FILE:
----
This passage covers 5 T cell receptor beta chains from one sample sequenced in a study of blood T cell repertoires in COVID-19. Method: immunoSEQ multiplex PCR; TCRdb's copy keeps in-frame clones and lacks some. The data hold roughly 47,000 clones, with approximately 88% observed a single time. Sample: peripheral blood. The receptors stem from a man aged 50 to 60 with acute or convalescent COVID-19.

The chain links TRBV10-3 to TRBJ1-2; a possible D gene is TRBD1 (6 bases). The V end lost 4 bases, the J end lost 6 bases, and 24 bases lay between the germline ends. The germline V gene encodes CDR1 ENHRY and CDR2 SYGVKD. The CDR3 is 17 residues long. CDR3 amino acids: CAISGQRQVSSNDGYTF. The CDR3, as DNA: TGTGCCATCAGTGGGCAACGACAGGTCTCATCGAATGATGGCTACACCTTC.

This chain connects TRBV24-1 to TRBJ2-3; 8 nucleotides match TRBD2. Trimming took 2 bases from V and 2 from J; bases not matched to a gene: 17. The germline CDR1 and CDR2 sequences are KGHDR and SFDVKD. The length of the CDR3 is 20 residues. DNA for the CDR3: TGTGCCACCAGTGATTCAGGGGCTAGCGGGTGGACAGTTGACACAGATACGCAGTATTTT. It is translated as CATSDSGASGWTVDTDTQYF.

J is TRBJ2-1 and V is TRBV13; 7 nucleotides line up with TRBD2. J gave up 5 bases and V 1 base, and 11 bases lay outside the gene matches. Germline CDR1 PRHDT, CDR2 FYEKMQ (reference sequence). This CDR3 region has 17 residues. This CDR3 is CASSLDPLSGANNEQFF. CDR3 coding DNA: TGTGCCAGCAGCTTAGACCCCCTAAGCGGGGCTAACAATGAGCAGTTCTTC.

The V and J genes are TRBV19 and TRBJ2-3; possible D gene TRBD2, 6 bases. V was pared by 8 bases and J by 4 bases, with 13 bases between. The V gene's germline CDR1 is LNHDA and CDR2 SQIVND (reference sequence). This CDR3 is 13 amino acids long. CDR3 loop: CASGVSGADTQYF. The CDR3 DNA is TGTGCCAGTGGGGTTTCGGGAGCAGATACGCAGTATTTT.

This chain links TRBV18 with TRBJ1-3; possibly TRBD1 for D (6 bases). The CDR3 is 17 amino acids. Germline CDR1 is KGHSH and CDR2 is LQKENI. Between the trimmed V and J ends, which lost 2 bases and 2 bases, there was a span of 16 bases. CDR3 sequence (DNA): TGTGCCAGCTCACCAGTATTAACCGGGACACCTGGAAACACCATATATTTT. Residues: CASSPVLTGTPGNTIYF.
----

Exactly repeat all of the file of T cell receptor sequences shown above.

This passage covers 5 T cell receptor beta chains from one sample sequenced in a study of blood T cell repertoires in COVID-19. Method: immunoSEQ multiplex PCR; TCRdb's copy keeps in-frame clones and lacks some. The data hold roughly 47,000 clones, with approximately 88% observed a single time. Sample: peripheral blood. The receptors stem from a man aged 50 to 60 with acute or convalescent COVID-19.

The chain links TRBV10-3 to TRBJ1-2; a possible D gene is TRBD1 (6 bases). The V end lost 4 bases, the J end lost 6 bases, and 24 bases lay between the germline ends. The germline V gene encodes CDR1 ENHRY and CDR2 SYGVKD. The CDR3 is 17 residues long. CDR3 amino acids: CAISGQRQVSSNDGYTF. The CDR3, as DNA: TGTGCCATCAGTGGGCAACGACAGGTCTCATCGAATGATGGCTACACCTTC.

This chain connects TRBV24-1 to TRBJ2-3; 8 nucleotides match TRBD2. Trimming took 2 bases from V and 2 from J; bases not matched to a gene: 17. The germline CDR1 and CDR2 sequences are KGHDR and SFDVKD. The length of the CDR3 is 20 residues. DNA for the CDR3: TGTGCCACCAGTGATTCAGGGGCTAGCGGGTGGACAGTTGACACAGATACGCAGTATTTT. It is translated as CATSDSGASGWTVDTDTQYF.

J is TRBJ2-1 and V is TRBV13; 7 nucleotides line up with TRBD2. J gave up 5 bases and V 1 base, and 11 bases lay outside the gene matches. Germline CDR1 PRHDT, CDR2 FYEKMQ (reference sequence). This CDR3 region has 17 residues. This CDR3 is CASSLDPLSGANNEQFF. CDR3 coding DNA: TGTGCCAGCAGCTTAGACCCCCTAAGCGGGGCTAACAATGAGCAGTTCTTC.

The V and J genes are TRBV19 and TRBJ2-3; possible D gene TRBD2, 6 bases. V was pared by 8 bases and J by 4 bases, with 13 bases between. The V gene's germline CDR1 is LNHDA and CDR2 SQIVND (reference sequence). This CDR3 is 13 amino acids long. CDR3 loop: CASGVSGADTQYF. The CDR3 DNA is TGTGCCAGTGGGGTTTCGGGAGCAGATACGCAGTATTTT.

This chain links TRBV18 with TRBJ1-3; possibly TRBD1 for D (6 bases). The CDR3 is 17 amino acids. Germline CDR1 is KGHSH and CDR2 is LQKENI. Between the trimmed V and J ends, which lost 2 bases and 2 bases, there was a span of 16 bases. CDR3 sequence (DNA): TGTGCCAGCTCACCAGTATTAACCGGGACACCTGGAAACACCATATATTTT. Residues: CASSPVLTGTPGNTIYF.